181 - June 2007 NOTES AND QUERIES 181 secular, soundless...

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secular, soundless poem, ‘telephones crouch, getting ready to ring.’ C HRISTOPHER F LETCHER Bodleian Library doi:10.1093/notesj/gjm068 ß The Author (2007). Published by Oxford University Press. All rights reserved. For Permissions, please email: journals.permissions@oxfordjournals.org ELLISON’S RINEHART AND COUNT BASIE’S: INVISIBLE MAN AND ‘HARVARD BLUES’ ONE of the most enigmatic characters in Ralph Ellison’s Invisible Man is B. P. Rinehart—if a personage who never actually appears in the course of the novel can be considered a character. Although Ellison’s unnamed narra- tor never meets Rinehart, in the novel’s twenty- third chapter he is repeatedly mistaken for this man who seems to be, simultaneously, a flashy numbers runner, hoodlum, and ladies man, but also a minister of ‘the ole time religion’ whose passionate preaching commands the devotion of his aged congregants. 1 The narrator is amazed and initially envious of Rinehart’s apparent ability to be everywhere and nowhere, shifting shape as the occasion demands. He puns on Rinehart’s name—he is a man of both rind and heart —and in one of Ellison’s later essays the author reveals that the man’s first two initials stand for Bliss Proteus, names that further underscore the character’s fluid and flexible nature. 2 Despite the importance of Rinehart to the narrative, surprisingly little has been written about him, and scholarship has largely overlooked what appears to be the inspiration for both Rinehart’s name and his most important characteristic: the fact that he is a fraud who is never seen. In a 1955 interview with the Paris Review , Ellison claimed that the name Rinehart origi- nated with a song sung by his old friend Jimmy Rushing. Ellison does not identify the song, but he quotes from it: Rinehart, Rinehart It’s so lonesome up here On Beacon Hill. 3 The name Rinehart haunted him, Ellison says, and its ‘suggestion of inner and outer’ seemed appropriate for a character who was ‘a master of disguise.’ 4 While this brief account is intriguing, it is also incomplete, and it gives no hint of the deeper and more interesting connections between the character of Rinehart and the song that I believe to be George Frazier’s ‘Harvard Blues’, written for Rushing and the Count Basie Orchestra. Although Ellison does not name the song that he quotes from and the lines he provides are not to be found among either the three verses of ‘Harvard Blues’ that Basie and Rushing recorded (first in 1941 and then in 1946) or the additional verses that Frazier penned, I believe that they probably reflect an alternate or ad-libbed verse that Rushing may have sung in live performances; it seems improbable that there could have been a second song in the Basie repertoire that, like ‘Harvard Blues’, is also set in Boston and involves a fellow named Rinehart. 5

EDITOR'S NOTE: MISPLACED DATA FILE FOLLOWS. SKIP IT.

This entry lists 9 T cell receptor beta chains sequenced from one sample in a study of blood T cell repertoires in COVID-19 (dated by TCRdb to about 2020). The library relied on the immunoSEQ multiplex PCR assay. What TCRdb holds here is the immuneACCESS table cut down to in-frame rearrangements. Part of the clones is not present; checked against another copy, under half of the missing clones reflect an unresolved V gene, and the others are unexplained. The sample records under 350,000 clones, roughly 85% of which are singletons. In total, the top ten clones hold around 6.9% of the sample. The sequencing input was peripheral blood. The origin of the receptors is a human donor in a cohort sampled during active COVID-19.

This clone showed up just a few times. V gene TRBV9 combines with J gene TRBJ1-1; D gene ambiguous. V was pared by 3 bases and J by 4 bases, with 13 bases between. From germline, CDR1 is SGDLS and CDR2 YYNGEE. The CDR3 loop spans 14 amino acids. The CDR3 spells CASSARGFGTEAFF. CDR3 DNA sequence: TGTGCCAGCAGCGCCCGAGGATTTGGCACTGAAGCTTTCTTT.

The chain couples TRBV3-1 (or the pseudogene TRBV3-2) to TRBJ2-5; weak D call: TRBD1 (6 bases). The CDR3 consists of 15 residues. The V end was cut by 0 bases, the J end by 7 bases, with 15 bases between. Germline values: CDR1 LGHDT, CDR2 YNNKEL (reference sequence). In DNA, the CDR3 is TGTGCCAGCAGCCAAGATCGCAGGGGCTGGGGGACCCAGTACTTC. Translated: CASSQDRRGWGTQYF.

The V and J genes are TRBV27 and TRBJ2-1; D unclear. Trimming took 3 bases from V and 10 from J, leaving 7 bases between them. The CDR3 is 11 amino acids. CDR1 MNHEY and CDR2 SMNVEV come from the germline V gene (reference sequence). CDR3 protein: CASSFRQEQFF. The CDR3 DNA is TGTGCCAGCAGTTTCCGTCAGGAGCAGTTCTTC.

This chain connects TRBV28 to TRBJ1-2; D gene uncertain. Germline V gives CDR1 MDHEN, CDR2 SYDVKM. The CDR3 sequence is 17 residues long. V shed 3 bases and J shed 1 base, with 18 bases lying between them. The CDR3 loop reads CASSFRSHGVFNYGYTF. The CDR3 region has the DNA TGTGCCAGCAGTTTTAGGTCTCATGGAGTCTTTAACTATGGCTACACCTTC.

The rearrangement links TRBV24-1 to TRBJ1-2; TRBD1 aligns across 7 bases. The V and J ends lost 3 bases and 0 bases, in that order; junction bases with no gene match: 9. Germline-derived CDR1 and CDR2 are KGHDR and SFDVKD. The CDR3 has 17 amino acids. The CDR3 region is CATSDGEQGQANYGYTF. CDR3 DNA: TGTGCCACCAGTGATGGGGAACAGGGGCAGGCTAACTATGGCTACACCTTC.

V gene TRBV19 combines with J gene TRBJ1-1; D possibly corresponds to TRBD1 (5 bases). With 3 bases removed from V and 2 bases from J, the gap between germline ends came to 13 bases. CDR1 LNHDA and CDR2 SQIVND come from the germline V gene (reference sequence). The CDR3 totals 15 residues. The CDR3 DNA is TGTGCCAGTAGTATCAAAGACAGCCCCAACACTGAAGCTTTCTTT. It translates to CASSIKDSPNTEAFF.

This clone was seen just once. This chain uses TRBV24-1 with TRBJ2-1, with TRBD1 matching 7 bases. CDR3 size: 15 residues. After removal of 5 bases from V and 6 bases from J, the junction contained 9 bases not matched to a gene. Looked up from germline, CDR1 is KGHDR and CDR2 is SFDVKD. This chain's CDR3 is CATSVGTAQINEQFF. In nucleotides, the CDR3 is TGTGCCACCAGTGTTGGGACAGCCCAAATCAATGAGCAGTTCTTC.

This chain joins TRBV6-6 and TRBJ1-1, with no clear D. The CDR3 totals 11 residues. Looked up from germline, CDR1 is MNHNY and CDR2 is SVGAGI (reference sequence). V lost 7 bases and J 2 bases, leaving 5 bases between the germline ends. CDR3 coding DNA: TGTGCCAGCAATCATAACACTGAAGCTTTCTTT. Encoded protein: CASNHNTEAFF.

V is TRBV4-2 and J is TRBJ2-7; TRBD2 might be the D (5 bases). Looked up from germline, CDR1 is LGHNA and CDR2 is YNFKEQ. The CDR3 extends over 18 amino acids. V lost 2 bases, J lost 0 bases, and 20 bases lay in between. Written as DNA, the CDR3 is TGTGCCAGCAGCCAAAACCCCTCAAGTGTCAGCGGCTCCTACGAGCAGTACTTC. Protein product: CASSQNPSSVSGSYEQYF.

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181 - June 2007 NOTES AND QUERIES 181 secular, soundless...

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